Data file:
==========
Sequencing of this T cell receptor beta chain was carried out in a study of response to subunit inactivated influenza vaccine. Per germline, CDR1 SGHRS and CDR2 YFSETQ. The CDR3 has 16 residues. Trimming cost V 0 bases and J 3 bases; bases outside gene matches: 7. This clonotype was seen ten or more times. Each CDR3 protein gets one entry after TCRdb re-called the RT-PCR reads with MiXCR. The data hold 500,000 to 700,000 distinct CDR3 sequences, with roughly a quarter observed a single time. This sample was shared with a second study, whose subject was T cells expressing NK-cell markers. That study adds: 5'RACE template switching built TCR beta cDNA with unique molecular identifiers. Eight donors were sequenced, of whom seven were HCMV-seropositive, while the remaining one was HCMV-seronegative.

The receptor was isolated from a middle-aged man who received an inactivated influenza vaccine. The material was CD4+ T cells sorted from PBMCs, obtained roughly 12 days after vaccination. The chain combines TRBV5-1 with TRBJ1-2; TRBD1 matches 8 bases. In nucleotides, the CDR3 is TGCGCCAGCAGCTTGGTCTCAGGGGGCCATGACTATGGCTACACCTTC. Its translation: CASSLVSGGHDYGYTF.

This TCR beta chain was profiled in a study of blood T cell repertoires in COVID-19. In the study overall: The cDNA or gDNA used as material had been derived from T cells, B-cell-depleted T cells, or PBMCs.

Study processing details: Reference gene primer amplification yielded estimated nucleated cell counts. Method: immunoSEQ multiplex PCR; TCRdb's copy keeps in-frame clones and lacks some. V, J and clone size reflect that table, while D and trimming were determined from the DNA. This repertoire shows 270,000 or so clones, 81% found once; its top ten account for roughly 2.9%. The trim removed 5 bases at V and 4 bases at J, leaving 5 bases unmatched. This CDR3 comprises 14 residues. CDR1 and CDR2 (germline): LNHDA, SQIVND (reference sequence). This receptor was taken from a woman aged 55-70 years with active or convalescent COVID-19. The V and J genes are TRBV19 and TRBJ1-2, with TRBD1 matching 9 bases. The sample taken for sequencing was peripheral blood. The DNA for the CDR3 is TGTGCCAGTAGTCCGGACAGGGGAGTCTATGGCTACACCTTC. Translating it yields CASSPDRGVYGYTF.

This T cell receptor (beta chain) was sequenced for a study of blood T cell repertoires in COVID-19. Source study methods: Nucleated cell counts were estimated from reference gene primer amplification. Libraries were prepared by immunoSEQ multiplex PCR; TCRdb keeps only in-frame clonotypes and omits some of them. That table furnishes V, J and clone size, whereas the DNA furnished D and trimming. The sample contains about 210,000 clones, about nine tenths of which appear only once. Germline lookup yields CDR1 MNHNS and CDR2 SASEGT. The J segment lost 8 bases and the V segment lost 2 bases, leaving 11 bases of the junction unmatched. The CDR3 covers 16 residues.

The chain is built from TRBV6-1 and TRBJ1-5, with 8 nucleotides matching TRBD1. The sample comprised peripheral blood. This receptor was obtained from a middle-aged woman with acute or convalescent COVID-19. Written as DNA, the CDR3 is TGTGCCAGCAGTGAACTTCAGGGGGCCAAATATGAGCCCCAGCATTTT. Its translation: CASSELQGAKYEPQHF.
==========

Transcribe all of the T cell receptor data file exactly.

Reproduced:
Sequencing of this T cell receptor beta chain was carried out in a study of response to subunit inactivated influenza vaccine. Per germline, CDR1 SGHRS and CDR2 YFSETQ. The CDR3 has 16 residues. Trimming cost V 0 bases and J 3 bases; bases outside gene matches: 7. This clonotype was seen ten or more times. Each CDR3 protein gets one entry after TCRdb re-called the RT-PCR reads with MiXCR. The data hold 500,000 to 700,000 distinct CDR3 sequences, with roughly a quarter observed a single time. This sample was shared with a second study, whose subject was T cells expressing NK-cell markers. That study adds: 5'RACE template switching built TCR beta cDNA with unique molecular identifiers. Eight donors were sequenced, of whom seven were HCMV-seropositive, while the remaining one was HCMV-seronegative.

The receptor was isolated from a middle-aged man who received an inactivated influenza vaccine. The material was CD4+ T cells sorted from PBMCs, obtained roughly 12 days after vaccination. The chain combines TRBV5-1 with TRBJ1-2; TRBD1 matches 8 bases. In nucleotides, the CDR3 is TGCGCCAGCAGCTTGGTCTCAGGGGGCCATGACTATGGCTACACCTTC. Its translation: CASSLVSGGHDYGYTF.

This TCR beta chain was profiled in a study of blood T cell repertoires in COVID-19. In the study overall: The cDNA or gDNA used as material had been derived from T cells, B-cell-depleted T cells, or PBMCs.

Study processing details: Reference gene primer amplification yielded estimated nucleated cell counts. Method: immunoSEQ multiplex PCR; TCRdb's copy keeps in-frame clones and lacks some. V, J and clone size reflect that table, while D and trimming were determined from the DNA. This repertoire shows 270,000 or so clones, 81% found once; its top ten account for roughly 2.9%. The trim removed 5 bases at V and 4 bases at J, leaving 5 bases unmatched. This CDR3 comprises 14 residues. CDR1 and CDR2 (germline): LNHDA, SQIVND (reference sequence). This receptor was taken from a woman aged 55-70 years with active or convalescent COVID-19. The V and J genes are TRBV19 and TRBJ1-2, with TRBD1 matching 9 bases. The sample taken for sequencing was peripheral blood. The DNA for the CDR3 is TGTGCCAGTAGTCCGGACAGGGGAGTCTATGGCTACACCTTC. Translating it yields CASSPDRGVYGYTF.

This T cell receptor (beta chain) was sequenced for a study of blood T cell repertoires in COVID-19. Source study methods: Nucleated cell counts were estimated from reference gene primer amplification. Libraries were prepared by immunoSEQ multiplex PCR; TCRdb keeps only in-frame clonotypes and omits some of them. That table furnishes V, J and clone size, whereas the DNA furnished D and trimming. The sample contains about 210,000 clones, about nine tenths of which appear only once. Germline lookup yields CDR1 MNHNS and CDR2 SASEGT. The J segment lost 8 bases and the V segment lost 2 bases, leaving 11 bases of the junction unmatched. The CDR3 covers 16 residues.

The chain is built from TRBV6-1 and TRBJ1-5, with 8 nucleotides matching TRBD1. The sample comprised peripheral blood. This receptor was obtained from a middle-aged woman with acute or convalescent COVID-19. Written as DNA, the CDR3 is TGTGCCAGCAGTGAACTTCAGGGGGCCAAATATGAGCCCCAGCATTTT. Its translation: CASSELQGAKYEPQHF.